AT SEA — Despite differences that are evident on the football field, the Army and Navy are ultimately on the same team. This fact was on full display during the recent counter-mine exercise known as Spartan Kopis in the Arabian Gulf.
Soldiers from the 4th Battalion, 227th Aviation Regiment, 1st Air Cavalry Brigade, 1st Cavalry Division, currently deployed with the Texas Army National Guard’s 36th Combat Aviation Brigade to the Middle East, partnered with elements of the U.S. Navy’s 5th Fleet providing the support of two Army Apache helicopters Dec. 8.
“In Spartan Kopis we’ve had an opportunity to integrate Apaches into the defense of mine counter-measure tasks; in a normal mine counter operation mission, you would have several surface ships, mostly vulnerable as they are concentrated on clearing mines, and assets that are assigned to provide protection to those ships,” said Navy Capt. Dale Maxey, commander of the USS Ponce. “Here we have a destroyer assigned to that task, and the Apache gunships have integrated to where they provided an additional response that we would launch and use to defend the more vulnerable ships.”
“Having a quick-response asset available like the Apache is very valuable,” Maxey said. “There are never enough armed helicopters available.”
The Army unit benefits from having the ability to operate off Navy vessels.
“A big piece for us, with Army helicopters, is the range and the time that we have on station for whatever type of operation that we are conducting,” said Col. Richard P. Adams, commander of the 36th Combat Aviation Brigade. “With the Navy, they give us platforms over water where we can land, refuel and embark to stay with the ship for a day or more depending on mission requirements.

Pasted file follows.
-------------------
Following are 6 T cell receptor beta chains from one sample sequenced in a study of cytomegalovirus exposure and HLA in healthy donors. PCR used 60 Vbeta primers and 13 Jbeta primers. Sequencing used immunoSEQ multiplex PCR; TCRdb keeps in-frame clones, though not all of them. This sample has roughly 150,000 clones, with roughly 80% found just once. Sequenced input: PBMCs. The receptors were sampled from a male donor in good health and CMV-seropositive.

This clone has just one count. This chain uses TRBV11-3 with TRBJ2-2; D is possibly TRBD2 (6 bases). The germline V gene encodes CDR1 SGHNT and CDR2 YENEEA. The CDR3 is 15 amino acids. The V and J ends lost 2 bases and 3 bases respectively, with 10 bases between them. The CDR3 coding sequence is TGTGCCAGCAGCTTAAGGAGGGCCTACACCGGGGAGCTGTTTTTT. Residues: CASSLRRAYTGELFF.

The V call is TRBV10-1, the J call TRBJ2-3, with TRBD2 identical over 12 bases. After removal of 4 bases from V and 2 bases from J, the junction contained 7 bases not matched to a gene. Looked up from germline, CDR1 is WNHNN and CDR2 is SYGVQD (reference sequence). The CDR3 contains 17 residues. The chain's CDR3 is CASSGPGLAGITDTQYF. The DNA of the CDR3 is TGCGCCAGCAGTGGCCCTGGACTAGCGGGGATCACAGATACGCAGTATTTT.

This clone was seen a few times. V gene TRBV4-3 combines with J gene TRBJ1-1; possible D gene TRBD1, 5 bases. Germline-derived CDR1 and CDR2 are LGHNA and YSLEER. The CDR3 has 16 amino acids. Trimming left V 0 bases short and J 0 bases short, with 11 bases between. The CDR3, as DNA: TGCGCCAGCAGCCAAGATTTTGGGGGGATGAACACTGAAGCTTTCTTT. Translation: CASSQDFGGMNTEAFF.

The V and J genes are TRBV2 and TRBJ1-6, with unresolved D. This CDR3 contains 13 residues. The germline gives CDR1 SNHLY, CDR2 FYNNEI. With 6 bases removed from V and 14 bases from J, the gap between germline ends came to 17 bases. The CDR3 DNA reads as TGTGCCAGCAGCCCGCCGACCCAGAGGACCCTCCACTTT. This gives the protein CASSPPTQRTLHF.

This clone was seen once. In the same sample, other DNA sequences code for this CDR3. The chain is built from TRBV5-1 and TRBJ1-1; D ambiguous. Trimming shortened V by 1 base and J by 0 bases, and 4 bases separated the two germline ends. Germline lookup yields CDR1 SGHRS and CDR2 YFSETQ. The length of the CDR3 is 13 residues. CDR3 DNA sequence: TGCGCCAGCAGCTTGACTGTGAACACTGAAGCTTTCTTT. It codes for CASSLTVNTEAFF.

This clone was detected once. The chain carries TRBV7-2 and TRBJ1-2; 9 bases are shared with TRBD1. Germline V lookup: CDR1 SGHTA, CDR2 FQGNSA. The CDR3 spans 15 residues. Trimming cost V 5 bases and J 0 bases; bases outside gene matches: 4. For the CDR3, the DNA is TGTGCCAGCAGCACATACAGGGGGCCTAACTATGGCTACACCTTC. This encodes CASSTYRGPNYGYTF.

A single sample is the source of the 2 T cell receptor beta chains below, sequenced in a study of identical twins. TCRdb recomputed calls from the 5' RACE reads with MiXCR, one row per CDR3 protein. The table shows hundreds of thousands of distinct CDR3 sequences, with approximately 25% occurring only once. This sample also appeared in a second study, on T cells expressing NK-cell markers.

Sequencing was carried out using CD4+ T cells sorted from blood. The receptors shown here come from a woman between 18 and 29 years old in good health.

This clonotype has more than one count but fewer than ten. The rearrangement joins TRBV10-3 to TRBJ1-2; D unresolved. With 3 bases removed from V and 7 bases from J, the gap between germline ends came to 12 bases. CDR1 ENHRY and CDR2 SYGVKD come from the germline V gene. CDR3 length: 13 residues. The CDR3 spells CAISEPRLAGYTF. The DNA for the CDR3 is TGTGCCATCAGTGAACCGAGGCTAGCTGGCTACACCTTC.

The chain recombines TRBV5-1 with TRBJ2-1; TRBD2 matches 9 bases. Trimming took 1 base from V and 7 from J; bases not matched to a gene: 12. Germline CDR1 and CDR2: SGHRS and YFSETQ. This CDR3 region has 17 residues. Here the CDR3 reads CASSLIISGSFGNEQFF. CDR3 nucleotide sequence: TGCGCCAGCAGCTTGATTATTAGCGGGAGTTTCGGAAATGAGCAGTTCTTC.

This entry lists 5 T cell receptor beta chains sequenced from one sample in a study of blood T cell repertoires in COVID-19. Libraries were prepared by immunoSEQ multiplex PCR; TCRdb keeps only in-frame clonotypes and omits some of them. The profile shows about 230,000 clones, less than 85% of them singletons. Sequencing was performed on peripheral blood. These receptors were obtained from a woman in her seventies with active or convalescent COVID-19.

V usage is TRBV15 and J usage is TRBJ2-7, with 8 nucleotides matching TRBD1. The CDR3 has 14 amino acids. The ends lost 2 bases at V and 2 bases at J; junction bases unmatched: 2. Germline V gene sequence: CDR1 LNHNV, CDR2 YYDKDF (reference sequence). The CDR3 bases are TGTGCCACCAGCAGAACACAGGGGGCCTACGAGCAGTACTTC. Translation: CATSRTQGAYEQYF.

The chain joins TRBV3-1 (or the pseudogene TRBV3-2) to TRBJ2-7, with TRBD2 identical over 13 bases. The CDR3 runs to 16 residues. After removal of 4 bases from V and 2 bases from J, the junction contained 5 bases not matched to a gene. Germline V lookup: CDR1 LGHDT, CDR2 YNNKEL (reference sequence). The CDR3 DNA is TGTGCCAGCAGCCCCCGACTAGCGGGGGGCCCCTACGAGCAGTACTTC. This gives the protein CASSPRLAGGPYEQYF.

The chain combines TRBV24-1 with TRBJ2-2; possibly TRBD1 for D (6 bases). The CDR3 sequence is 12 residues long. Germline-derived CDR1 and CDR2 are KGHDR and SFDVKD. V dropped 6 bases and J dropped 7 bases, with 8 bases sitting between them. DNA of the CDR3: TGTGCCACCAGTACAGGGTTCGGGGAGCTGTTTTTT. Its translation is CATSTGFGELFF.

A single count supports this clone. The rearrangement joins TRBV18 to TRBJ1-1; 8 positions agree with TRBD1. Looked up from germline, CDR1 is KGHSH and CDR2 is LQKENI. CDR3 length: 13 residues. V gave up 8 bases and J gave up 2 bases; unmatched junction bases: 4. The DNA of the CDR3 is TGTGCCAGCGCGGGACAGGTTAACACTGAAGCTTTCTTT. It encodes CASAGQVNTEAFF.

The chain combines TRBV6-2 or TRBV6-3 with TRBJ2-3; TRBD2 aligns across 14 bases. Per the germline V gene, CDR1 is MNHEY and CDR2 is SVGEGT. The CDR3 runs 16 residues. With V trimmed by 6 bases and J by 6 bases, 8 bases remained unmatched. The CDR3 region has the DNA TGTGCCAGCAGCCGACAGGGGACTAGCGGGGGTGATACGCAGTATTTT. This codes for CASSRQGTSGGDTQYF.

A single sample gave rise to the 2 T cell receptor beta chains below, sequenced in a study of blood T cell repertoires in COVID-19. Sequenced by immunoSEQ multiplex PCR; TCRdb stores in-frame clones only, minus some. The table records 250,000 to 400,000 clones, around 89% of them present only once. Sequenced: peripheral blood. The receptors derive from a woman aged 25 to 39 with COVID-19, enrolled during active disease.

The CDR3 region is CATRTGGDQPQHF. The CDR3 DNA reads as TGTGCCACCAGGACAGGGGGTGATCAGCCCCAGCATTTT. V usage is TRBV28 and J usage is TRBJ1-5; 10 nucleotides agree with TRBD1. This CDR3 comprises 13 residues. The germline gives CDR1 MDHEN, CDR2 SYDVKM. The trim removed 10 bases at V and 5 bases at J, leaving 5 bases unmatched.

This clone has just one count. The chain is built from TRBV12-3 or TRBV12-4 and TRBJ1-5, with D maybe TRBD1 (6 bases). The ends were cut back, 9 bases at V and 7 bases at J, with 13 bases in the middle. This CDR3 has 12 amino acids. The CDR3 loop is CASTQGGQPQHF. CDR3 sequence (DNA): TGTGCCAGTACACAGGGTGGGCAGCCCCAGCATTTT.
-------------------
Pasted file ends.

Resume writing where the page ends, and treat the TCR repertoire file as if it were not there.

“In this case, the Army and Navy complement each other very well,” he added.
This is not the first time that elements of the 36th partnered with the Navy in the Arabian Gulf.
“During our deployment, we’ve worked off of numerous vessels in the Arabian Gulf and we’ve enjoyed our time on their ships learning how they do business and learning what we can do together as service members with the common purpose of security for the region,” Adams said. “Our soldiers have had the thrill of a lifetime working here in the Middle East with elements of the 5th Fleet.”
Maxey said he envisions operations like this continuing because of how valuable the training and cooperation between the two services has been.
“They are an in-theater capability and the fact that we can put them 50 miles at sea and they can expand their reach, why not do that, particularly since the need is there,” he said. “I see it not only continuing but also expanding.”